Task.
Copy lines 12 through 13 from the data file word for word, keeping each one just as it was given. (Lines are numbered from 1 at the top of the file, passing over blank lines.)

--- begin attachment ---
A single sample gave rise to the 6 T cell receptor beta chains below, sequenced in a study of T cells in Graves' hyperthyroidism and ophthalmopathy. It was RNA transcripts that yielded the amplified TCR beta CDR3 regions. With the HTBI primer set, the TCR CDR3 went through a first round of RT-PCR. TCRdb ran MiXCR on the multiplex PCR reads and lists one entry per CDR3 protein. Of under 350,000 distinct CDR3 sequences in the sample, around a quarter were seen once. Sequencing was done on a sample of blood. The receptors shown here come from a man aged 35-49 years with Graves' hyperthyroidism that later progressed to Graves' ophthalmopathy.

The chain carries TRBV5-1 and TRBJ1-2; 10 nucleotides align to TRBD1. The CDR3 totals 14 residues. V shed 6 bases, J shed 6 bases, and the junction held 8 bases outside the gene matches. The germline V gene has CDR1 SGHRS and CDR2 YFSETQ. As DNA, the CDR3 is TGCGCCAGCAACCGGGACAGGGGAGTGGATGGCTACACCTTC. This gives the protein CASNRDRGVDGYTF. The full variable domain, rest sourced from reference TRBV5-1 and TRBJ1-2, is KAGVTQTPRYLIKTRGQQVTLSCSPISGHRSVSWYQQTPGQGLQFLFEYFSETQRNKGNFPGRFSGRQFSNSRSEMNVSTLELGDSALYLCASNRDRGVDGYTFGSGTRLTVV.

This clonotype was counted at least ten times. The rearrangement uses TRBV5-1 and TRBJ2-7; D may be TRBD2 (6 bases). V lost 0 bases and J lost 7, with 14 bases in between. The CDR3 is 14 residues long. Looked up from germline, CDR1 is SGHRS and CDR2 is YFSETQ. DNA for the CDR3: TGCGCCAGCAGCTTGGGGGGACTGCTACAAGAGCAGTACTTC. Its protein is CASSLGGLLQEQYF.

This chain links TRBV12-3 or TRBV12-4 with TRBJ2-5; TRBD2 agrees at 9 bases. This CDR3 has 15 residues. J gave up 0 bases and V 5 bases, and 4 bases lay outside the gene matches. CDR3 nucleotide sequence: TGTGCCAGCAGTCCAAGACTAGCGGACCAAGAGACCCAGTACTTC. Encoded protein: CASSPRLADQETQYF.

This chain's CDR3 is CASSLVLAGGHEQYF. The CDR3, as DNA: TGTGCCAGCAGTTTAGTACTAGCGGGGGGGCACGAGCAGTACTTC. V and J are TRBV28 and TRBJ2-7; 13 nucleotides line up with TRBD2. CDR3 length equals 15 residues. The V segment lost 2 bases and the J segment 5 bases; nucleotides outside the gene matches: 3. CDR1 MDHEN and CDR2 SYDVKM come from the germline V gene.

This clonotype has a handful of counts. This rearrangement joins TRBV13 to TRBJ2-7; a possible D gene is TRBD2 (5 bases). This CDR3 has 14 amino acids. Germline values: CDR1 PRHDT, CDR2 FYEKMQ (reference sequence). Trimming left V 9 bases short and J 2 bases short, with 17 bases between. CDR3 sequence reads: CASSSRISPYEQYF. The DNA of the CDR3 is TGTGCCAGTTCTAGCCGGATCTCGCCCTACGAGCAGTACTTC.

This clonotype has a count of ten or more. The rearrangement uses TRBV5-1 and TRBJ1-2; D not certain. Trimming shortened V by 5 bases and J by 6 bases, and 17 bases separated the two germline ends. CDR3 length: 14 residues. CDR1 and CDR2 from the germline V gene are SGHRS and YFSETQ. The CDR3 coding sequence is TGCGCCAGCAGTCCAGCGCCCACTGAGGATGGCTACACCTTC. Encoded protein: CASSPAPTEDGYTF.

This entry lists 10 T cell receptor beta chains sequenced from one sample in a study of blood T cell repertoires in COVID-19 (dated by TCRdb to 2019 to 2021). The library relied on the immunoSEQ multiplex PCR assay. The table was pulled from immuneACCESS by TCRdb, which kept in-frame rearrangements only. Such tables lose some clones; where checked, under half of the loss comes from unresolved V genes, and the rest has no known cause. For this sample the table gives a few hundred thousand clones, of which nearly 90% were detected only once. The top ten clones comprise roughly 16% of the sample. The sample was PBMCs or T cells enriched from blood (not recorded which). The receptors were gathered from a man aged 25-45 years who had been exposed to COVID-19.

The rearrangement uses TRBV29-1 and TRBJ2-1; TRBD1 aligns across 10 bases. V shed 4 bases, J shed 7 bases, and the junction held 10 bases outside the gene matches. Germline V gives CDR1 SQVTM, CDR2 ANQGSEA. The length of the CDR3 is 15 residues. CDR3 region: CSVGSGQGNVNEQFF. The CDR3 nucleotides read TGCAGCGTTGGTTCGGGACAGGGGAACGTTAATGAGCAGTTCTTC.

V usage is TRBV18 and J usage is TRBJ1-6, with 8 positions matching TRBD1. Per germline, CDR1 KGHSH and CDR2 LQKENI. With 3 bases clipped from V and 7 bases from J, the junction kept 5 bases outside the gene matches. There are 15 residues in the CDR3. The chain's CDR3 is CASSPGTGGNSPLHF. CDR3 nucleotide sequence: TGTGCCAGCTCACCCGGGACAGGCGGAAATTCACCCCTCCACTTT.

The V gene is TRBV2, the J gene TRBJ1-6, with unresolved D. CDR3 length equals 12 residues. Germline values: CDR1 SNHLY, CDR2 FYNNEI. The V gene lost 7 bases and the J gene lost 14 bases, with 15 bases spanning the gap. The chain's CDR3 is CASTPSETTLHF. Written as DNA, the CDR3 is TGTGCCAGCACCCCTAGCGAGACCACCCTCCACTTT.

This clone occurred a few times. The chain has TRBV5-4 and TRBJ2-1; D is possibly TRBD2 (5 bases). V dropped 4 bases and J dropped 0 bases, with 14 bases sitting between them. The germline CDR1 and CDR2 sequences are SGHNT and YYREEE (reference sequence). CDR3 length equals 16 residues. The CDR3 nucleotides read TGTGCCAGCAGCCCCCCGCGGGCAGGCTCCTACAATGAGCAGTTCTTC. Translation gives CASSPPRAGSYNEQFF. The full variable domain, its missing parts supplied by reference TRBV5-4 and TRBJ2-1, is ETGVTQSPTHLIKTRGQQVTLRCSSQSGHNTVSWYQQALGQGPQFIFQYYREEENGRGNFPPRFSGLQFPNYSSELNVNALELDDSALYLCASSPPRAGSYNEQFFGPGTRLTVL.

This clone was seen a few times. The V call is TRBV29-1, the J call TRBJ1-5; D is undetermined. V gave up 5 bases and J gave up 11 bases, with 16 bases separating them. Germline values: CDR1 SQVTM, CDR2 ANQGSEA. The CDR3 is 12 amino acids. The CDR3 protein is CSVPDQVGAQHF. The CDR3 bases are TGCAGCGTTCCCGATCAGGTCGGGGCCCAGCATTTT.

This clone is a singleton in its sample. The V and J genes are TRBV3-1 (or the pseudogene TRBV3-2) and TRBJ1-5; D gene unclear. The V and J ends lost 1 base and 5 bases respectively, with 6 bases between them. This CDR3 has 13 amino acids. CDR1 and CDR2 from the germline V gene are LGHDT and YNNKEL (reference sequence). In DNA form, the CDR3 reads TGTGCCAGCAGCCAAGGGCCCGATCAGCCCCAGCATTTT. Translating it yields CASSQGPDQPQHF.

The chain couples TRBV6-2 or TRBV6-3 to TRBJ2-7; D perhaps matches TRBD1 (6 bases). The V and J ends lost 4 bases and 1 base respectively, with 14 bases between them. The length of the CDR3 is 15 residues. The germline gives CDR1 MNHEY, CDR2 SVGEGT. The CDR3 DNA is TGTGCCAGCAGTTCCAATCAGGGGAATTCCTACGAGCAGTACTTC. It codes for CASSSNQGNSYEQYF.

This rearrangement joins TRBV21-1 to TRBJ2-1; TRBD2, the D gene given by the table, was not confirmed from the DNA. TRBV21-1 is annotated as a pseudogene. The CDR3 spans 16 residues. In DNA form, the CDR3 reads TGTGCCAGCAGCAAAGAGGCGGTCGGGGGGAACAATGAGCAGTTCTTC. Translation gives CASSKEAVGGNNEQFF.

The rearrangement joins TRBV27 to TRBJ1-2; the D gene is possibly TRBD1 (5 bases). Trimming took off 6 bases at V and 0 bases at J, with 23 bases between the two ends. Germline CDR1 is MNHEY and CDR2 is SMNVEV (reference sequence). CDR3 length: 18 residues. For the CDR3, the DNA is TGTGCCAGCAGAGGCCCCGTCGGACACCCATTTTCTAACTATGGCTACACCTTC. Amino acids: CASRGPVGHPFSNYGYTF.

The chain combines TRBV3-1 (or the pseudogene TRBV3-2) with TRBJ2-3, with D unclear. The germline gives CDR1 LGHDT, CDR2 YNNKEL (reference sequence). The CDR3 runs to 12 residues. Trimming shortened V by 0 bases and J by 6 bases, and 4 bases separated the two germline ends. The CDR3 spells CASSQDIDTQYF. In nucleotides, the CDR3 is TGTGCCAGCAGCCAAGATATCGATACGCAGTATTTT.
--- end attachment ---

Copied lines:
This clone occurred a few times. The chain has TRBV5-4 and TRBJ2-1; D is possibly TRBD2 (5 bases). V dropped 4 bases and J dropped 0 bases, with 14 bases sitting between them. The germline CDR1 and CDR2 sequences are SGHNT and YYREEE (reference sequence). CDR3 length equals 16 residues. The CDR3 nucleotides read TGTGCCAGCAGCCCCCCGCGGGCAGGCTCCTACAATGAGCAGTTCTTC. Translation gives CASSPPRAGSYNEQFF. The full variable domain, its missing parts supplied by reference TRBV5-4 and TRBJ2-1, is ETGVTQSPTHLIKTRGQQVTLRCSSQSGHNTVSWYQQALGQGPQFIFQYYREEENGRGNFPPRFSGLQFPNYSSELNVNALELDDSALYLCASSPPRAGSYNEQFFGPGTRLTVL.

This clone was seen a few times. The V call is TRBV29-1, the J call TRBJ1-5; D is undetermined. V gave up 5 bases and J gave up 11 bases, with 16 bases separating them. Germline values: CDR1 SQVTM, CDR2 ANQGSEA. The CDR3 is 12 amino acids. The CDR3 protein is CSVPDQVGAQHF. The CDR3 bases are TGCAGCGTTCCCGATCAGGTCGGGGCCCAGCATTTT.